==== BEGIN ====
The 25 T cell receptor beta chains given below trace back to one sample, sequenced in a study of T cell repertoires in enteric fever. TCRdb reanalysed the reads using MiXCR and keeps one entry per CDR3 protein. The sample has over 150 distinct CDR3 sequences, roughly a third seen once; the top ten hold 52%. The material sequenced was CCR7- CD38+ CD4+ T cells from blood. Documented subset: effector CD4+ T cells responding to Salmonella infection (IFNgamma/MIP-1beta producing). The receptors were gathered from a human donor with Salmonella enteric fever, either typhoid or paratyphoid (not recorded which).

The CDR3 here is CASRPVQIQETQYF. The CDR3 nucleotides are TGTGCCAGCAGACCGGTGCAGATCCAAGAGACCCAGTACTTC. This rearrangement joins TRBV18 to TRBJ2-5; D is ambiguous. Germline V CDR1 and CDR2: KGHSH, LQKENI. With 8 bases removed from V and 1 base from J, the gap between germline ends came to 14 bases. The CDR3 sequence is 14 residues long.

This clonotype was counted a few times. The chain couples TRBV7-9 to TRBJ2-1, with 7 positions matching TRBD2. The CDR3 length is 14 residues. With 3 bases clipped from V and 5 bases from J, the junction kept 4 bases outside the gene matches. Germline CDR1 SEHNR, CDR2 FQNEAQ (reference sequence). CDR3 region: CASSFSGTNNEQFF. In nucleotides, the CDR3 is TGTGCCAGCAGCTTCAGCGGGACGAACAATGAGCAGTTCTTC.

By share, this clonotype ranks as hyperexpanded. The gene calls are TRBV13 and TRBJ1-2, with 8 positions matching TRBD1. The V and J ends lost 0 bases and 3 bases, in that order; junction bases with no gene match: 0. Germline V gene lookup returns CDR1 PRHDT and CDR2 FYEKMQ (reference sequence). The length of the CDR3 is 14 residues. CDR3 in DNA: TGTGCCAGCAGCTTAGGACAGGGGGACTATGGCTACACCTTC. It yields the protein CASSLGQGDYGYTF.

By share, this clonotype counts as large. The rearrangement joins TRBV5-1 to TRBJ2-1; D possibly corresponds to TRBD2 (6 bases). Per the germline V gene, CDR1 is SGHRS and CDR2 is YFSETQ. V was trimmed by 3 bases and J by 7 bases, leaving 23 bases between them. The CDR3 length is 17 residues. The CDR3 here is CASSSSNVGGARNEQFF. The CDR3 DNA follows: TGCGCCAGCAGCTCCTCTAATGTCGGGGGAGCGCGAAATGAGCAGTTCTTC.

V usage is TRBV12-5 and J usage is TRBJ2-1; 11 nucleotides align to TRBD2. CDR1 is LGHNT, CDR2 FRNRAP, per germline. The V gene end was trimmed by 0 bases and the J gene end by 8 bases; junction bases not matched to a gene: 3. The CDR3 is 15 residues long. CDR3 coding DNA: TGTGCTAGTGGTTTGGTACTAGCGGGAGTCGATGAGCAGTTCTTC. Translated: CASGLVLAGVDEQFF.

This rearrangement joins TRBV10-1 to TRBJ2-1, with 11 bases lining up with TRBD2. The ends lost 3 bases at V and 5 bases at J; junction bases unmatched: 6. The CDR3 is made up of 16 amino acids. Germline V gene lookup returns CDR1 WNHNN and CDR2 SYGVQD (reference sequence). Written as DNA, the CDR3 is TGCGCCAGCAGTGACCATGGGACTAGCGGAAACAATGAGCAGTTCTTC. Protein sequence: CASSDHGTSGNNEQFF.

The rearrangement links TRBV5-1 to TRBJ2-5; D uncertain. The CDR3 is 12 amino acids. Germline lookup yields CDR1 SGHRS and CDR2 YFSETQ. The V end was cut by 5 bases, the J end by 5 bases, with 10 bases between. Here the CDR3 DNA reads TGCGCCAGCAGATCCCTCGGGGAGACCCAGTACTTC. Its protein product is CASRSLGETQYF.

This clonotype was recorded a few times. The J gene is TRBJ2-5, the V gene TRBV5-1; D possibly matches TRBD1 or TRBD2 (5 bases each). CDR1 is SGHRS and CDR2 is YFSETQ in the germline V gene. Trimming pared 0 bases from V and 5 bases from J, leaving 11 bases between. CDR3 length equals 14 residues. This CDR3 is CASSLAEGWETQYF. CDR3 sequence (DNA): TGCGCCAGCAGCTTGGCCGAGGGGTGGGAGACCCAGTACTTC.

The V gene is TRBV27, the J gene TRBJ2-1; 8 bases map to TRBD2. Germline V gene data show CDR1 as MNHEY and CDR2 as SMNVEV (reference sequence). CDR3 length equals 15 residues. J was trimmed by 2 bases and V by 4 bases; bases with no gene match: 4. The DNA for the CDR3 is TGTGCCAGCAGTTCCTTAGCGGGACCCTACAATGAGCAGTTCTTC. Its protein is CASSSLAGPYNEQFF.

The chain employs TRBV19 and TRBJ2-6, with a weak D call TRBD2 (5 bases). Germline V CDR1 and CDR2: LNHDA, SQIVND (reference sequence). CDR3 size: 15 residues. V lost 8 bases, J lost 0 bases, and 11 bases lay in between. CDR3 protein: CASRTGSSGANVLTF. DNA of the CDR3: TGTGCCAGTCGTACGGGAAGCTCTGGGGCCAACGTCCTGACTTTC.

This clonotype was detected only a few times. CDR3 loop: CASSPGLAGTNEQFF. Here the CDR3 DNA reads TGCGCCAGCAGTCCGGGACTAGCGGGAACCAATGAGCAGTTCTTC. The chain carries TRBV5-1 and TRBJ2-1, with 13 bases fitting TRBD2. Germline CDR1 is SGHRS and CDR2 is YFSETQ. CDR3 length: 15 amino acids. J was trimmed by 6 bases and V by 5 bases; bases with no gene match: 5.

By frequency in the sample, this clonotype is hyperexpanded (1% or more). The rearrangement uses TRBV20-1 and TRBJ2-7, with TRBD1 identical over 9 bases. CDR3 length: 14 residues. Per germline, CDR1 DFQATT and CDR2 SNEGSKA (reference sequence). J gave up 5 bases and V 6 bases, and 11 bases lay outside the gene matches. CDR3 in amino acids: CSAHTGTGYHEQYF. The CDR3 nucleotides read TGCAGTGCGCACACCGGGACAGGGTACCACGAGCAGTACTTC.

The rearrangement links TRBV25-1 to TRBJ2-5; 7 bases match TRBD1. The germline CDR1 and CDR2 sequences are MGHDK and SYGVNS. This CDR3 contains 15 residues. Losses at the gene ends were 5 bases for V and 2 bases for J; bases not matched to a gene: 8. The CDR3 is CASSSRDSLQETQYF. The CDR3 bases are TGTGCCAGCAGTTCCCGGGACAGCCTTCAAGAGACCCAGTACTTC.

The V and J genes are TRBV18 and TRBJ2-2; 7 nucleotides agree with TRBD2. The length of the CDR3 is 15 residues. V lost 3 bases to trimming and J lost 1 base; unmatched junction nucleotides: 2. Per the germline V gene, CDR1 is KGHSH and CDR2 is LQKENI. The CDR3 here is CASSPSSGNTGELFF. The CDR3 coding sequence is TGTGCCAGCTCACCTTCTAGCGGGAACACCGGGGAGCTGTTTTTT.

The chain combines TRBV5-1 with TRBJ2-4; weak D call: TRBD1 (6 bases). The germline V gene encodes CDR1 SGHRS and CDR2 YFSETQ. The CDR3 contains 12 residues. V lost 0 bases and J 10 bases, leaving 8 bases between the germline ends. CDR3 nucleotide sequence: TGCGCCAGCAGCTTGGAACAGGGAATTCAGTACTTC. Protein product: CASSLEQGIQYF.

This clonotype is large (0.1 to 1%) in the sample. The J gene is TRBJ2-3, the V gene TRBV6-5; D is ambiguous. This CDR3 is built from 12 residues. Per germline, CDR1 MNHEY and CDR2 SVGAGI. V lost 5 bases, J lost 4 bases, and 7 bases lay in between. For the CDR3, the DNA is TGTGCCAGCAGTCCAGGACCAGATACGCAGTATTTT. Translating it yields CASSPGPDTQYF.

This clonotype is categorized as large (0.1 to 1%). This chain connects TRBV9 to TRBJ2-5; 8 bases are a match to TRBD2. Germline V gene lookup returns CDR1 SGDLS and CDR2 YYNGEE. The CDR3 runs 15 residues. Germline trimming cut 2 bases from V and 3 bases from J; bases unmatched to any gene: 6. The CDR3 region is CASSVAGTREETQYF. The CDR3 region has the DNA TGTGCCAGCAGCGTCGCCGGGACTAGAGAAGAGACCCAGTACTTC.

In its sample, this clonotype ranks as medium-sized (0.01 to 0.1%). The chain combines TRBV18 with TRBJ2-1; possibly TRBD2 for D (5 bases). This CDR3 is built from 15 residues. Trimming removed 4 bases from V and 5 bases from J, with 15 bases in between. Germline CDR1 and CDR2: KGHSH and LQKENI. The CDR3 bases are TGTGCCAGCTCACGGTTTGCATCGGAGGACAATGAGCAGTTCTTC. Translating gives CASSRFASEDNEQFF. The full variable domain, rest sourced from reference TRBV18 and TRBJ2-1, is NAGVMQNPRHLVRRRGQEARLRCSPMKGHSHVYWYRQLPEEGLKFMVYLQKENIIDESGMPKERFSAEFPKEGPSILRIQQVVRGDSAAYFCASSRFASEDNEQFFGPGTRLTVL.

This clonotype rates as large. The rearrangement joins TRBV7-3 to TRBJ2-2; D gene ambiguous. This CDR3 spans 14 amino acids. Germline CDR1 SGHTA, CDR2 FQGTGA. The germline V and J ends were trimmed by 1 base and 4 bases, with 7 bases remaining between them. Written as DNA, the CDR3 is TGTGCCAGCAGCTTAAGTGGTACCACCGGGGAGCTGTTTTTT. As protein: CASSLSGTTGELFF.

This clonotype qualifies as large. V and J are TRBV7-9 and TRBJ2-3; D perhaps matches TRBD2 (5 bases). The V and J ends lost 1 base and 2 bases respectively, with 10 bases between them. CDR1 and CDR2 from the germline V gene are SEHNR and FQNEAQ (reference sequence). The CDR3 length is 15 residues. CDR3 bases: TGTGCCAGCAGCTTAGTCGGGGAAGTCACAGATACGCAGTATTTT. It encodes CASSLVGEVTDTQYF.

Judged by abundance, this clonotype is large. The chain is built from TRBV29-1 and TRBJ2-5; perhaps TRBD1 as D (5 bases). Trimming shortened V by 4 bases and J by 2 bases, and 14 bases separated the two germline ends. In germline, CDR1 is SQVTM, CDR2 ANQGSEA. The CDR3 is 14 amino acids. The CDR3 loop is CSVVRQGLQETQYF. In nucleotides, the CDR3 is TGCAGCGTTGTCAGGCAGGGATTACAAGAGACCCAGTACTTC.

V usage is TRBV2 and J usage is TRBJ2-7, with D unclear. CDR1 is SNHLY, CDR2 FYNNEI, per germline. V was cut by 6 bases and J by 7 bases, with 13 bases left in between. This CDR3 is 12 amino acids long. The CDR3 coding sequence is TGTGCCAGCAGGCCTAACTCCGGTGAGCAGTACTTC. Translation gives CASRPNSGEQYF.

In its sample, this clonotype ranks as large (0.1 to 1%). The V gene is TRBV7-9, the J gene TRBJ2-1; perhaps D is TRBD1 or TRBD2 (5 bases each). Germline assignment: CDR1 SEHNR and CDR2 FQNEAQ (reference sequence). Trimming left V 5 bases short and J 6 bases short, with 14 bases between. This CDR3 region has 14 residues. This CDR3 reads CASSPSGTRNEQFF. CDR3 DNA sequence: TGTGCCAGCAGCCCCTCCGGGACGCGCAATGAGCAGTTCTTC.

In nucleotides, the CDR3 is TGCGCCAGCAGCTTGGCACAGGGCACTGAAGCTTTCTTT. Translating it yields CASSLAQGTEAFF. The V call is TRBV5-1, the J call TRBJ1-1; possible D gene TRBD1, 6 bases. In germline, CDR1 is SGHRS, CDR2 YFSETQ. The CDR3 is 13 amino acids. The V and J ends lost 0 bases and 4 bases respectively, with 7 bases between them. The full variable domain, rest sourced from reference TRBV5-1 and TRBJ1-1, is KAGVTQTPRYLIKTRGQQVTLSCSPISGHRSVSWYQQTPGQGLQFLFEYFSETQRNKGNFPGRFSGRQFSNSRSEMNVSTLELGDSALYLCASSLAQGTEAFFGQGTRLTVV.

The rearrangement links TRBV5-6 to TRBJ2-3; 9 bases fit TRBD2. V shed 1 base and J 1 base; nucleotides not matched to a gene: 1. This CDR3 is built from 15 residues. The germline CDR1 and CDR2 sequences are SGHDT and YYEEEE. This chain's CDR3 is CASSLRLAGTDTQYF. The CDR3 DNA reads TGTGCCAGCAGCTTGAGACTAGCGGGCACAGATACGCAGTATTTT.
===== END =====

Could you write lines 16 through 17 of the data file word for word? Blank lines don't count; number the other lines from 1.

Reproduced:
The chain combines TRBV5-1 with TRBJ2-4; weak D call: TRBD1 (6 bases). The germline V gene encodes CDR1 SGHRS and CDR2 YFSETQ. The CDR3 contains 12 residues. V lost 0 bases and J 10 bases, leaving 8 bases between the germline ends. CDR3 nucleotide sequence: TGCGCCAGCAGCTTGGAACAGGGAATTCAGTACTTC. Protein product: CASSLEQGIQYF.

This clonotype is large (0.1 to 1%) in the sample. The J gene is TRBJ2-3, the V gene TRBV6-5; D is ambiguous. This CDR3 is built from 12 residues. Per germline, CDR1 MNHEY and CDR2 SVGAGI. V lost 5 bases, J lost 4 bases, and 7 bases lay in between. For the CDR3, the DNA is TGTGCCAGCAGTCCAGGACCAGATACGCAGTATTTT. Translating it yields CASSPGPDTQYF.